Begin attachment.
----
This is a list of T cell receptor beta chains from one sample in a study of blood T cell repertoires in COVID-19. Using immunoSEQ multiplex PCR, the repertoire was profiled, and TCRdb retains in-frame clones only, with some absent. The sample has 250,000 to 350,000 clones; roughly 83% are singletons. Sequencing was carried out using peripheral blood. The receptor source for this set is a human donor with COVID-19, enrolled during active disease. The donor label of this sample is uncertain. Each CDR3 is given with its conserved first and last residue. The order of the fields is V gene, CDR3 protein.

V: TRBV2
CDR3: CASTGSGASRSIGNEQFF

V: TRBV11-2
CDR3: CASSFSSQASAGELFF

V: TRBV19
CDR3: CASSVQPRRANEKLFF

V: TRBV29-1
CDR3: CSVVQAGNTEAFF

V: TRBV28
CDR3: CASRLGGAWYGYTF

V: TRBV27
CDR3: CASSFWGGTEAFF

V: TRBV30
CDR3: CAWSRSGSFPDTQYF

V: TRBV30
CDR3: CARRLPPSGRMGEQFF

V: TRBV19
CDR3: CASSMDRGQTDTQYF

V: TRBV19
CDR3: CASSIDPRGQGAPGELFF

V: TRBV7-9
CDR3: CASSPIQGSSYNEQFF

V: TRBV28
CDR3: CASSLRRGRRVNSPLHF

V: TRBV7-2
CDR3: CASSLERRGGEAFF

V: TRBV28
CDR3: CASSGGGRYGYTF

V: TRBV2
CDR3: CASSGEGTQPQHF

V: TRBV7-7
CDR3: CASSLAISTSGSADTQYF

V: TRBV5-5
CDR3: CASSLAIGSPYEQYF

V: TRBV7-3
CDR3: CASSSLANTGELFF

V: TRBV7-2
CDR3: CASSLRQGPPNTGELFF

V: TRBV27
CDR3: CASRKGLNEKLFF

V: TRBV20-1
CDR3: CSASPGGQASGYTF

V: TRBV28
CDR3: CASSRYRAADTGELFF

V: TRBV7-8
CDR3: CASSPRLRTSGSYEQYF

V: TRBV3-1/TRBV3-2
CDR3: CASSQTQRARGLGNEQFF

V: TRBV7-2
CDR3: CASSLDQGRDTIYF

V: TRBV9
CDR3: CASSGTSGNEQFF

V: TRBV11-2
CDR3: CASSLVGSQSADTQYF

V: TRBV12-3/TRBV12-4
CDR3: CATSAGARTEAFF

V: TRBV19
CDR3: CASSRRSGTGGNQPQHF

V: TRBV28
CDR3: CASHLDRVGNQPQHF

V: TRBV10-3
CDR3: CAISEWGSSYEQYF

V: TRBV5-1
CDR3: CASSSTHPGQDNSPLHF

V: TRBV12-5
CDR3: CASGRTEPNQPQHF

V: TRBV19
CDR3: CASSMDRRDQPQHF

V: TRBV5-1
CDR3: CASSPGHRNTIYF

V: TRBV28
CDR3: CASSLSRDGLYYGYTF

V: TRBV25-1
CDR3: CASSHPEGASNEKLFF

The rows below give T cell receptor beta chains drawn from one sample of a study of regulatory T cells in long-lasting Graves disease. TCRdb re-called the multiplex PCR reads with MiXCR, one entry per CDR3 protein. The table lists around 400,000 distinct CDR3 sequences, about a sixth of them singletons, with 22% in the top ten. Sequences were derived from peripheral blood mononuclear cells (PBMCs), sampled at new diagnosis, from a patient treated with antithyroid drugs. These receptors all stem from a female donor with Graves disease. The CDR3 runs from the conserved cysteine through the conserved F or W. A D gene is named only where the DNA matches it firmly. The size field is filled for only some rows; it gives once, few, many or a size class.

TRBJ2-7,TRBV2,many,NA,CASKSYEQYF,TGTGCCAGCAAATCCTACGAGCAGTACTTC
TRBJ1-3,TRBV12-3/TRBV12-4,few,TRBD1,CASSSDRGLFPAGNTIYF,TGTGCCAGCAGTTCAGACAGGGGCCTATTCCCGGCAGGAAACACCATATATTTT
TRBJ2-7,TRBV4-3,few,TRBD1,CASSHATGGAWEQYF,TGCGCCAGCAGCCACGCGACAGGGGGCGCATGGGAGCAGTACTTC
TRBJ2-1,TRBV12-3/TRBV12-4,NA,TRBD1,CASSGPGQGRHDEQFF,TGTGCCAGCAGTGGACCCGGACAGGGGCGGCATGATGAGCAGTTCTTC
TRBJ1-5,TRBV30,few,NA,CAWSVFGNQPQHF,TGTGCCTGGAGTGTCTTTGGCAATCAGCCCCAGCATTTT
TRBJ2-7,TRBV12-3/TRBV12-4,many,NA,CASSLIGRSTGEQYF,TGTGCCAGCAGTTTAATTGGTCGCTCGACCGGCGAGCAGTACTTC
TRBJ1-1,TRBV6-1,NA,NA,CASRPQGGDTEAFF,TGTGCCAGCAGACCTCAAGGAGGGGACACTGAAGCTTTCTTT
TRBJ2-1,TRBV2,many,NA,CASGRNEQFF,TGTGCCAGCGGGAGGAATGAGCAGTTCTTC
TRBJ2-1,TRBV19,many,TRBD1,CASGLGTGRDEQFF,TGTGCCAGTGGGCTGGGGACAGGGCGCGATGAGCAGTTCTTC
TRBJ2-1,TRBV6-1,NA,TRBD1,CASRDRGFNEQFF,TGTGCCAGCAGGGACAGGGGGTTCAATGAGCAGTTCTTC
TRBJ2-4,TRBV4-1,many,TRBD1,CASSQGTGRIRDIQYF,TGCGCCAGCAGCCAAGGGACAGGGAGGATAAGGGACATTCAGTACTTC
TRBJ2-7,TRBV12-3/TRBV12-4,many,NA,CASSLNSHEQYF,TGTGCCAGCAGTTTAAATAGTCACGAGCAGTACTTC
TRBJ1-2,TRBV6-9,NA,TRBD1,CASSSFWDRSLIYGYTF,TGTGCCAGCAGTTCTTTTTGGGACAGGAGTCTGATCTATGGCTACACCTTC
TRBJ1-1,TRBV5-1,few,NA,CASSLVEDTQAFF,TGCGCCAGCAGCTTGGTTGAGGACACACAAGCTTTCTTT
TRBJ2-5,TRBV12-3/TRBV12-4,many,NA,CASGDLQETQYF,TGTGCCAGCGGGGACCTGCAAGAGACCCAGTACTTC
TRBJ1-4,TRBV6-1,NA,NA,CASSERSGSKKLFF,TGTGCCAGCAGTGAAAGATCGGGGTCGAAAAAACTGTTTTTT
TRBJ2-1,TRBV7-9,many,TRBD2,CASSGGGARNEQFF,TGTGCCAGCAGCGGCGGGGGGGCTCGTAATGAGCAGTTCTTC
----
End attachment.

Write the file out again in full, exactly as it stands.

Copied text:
This is a list of T cell receptor beta chains from one sample in a study of blood T cell repertoires in COVID-19. Using immunoSEQ multiplex PCR, the repertoire was profiled, and TCRdb retains in-frame clones only, with some absent. The sample has 250,000 to 350,000 clones; roughly 83% are singletons. Sequencing was carried out using peripheral blood. The receptor source for this set is a human donor with COVID-19, enrolled during active disease. The donor label of this sample is uncertain. Each CDR3 is given with its conserved first and last residue. The order of the fields is V gene, CDR3 protein.

V: TRBV2
CDR3: CASTGSGASRSIGNEQFF

V: TRBV11-2
CDR3: CASSFSSQASAGELFF

V: TRBV19
CDR3: CASSVQPRRANEKLFF

V: TRBV29-1
CDR3: CSVVQAGNTEAFF

V: TRBV28
CDR3: CASRLGGAWYGYTF

V: TRBV27
CDR3: CASSFWGGTEAFF

V: TRBV30
CDR3: CAWSRSGSFPDTQYF

V: TRBV30
CDR3: CARRLPPSGRMGEQFF

V: TRBV19
CDR3: CASSMDRGQTDTQYF

V: TRBV19
CDR3: CASSIDPRGQGAPGELFF

V: TRBV7-9
CDR3: CASSPIQGSSYNEQFF

V: TRBV28
CDR3: CASSLRRGRRVNSPLHF

V: TRBV7-2
CDR3: CASSLERRGGEAFF

V: TRBV28
CDR3: CASSGGGRYGYTF

V: TRBV2
CDR3: CASSGEGTQPQHF

V: TRBV7-7
CDR3: CASSLAISTSGSADTQYF

V: TRBV5-5
CDR3: CASSLAIGSPYEQYF

V: TRBV7-3
CDR3: CASSSLANTGELFF

V: TRBV7-2
CDR3: CASSLRQGPPNTGELFF

V: TRBV27
CDR3: CASRKGLNEKLFF

V: TRBV20-1
CDR3: CSASPGGQASGYTF

V: TRBV28
CDR3: CASSRYRAADTGELFF

V: TRBV7-8
CDR3: CASSPRLRTSGSYEQYF

V: TRBV3-1/TRBV3-2
CDR3: CASSQTQRARGLGNEQFF

V: TRBV7-2
CDR3: CASSLDQGRDTIYF

V: TRBV9
CDR3: CASSGTSGNEQFF

V: TRBV11-2
CDR3: CASSLVGSQSADTQYF

V: TRBV12-3/TRBV12-4
CDR3: CATSAGARTEAFF

V: TRBV19
CDR3: CASSRRSGTGGNQPQHF

V: TRBV28
CDR3: CASHLDRVGNQPQHF

V: TRBV10-3
CDR3: CAISEWGSSYEQYF

V: TRBV5-1
CDR3: CASSSTHPGQDNSPLHF

V: TRBV12-5
CDR3: CASGRTEPNQPQHF

V: TRBV19
CDR3: CASSMDRRDQPQHF

V: TRBV5-1
CDR3: CASSPGHRNTIYF

V: TRBV28
CDR3: CASSLSRDGLYYGYTF

V: TRBV25-1
CDR3: CASSHPEGASNEKLFF

The rows below give T cell receptor beta chains drawn from one sample of a study of regulatory T cells in long-lasting Graves disease. TCRdb re-called the multiplex PCR reads with MiXCR, one entry per CDR3 protein. The table lists around 400,000 distinct CDR3 sequences, about a sixth of them singletons, with 22% in the top ten. Sequences were derived from peripheral blood mononuclear cells (PBMCs), sampled at new diagnosis, from a patient treated with antithyroid drugs. These receptors all stem from a female donor with Graves disease. The CDR3 runs from the conserved cysteine through the conserved F or W. A D gene is named only where the DNA matches it firmly. The size field is filled for only some rows; it gives once, few, many or a size class.

TRBJ2-7,TRBV2,many,NA,CASKSYEQYF,TGTGCCAGCAAATCCTACGAGCAGTACTTC
TRBJ1-3,TRBV12-3/TRBV12-4,few,TRBD1,CASSSDRGLFPAGNTIYF,TGTGCCAGCAGTTCAGACAGGGGCCTATTCCCGGCAGGAAACACCATATATTTT
TRBJ2-7,TRBV4-3,few,TRBD1,CASSHATGGAWEQYF,TGCGCCAGCAGCCACGCGACAGGGGGCGCATGGGAGCAGTACTTC
TRBJ2-1,TRBV12-3/TRBV12-4,NA,TRBD1,CASSGPGQGRHDEQFF,TGTGCCAGCAGTGGACCCGGACAGGGGCGGCATGATGAGCAGTTCTTC
TRBJ1-5,TRBV30,few,NA,CAWSVFGNQPQHF,TGTGCCTGGAGTGTCTTTGGCAATCAGCCCCAGCATTTT
TRBJ2-7,TRBV12-3/TRBV12-4,many,NA,CASSLIGRSTGEQYF,TGTGCCAGCAGTTTAATTGGTCGCTCGACCGGCGAGCAGTACTTC
TRBJ1-1,TRBV6-1,NA,NA,CASRPQGGDTEAFF,TGTGCCAGCAGACCTCAAGGAGGGGACACTGAAGCTTTCTTT
TRBJ2-1,TRBV2,many,NA,CASGRNEQFF,TGTGCCAGCGGGAGGAATGAGCAGTTCTTC
TRBJ2-1,TRBV19,many,TRBD1,CASGLGTGRDEQFF,TGTGCCAGTGGGCTGGGGACAGGGCGCGATGAGCAGTTCTTC
TRBJ2-1,TRBV6-1,NA,TRBD1,CASRDRGFNEQFF,TGTGCCAGCAGGGACAGGGGGTTCAATGAGCAGTTCTTC
TRBJ2-4,TRBV4-1,many,TRBD1,CASSQGTGRIRDIQYF,TGCGCCAGCAGCCAAGGGACAGGGAGGATAAGGGACATTCAGTACTTC
TRBJ2-7,TRBV12-3/TRBV12-4,many,NA,CASSLNSHEQYF,TGTGCCAGCAGTTTAAATAGTCACGAGCAGTACTTC
TRBJ1-2,TRBV6-9,NA,TRBD1,CASSSFWDRSLIYGYTF,TGTGCCAGCAGTTCTTTTTGGGACAGGAGTCTGATCTATGGCTACACCTTC
TRBJ1-1,TRBV5-1,few,NA,CASSLVEDTQAFF,TGCGCCAGCAGCTTGGTTGAGGACACACAAGCTTTCTTT
TRBJ2-5,TRBV12-3/TRBV12-4,many,NA,CASGDLQETQYF,TGTGCCAGCGGGGACCTGCAAGAGACCCAGTACTTC
TRBJ1-4,TRBV6-1,NA,NA,CASSERSGSKKLFF,TGTGCCAGCAGTGAAAGATCGGGGTCGAAAAAACTGTTTTTT
TRBJ2-1,TRBV7-9,many,TRBD2,CASSGGGARNEQFF,TGTGCCAGCAGCGGCGGGGGGGCTCGTAATGAGCAGTTCTTC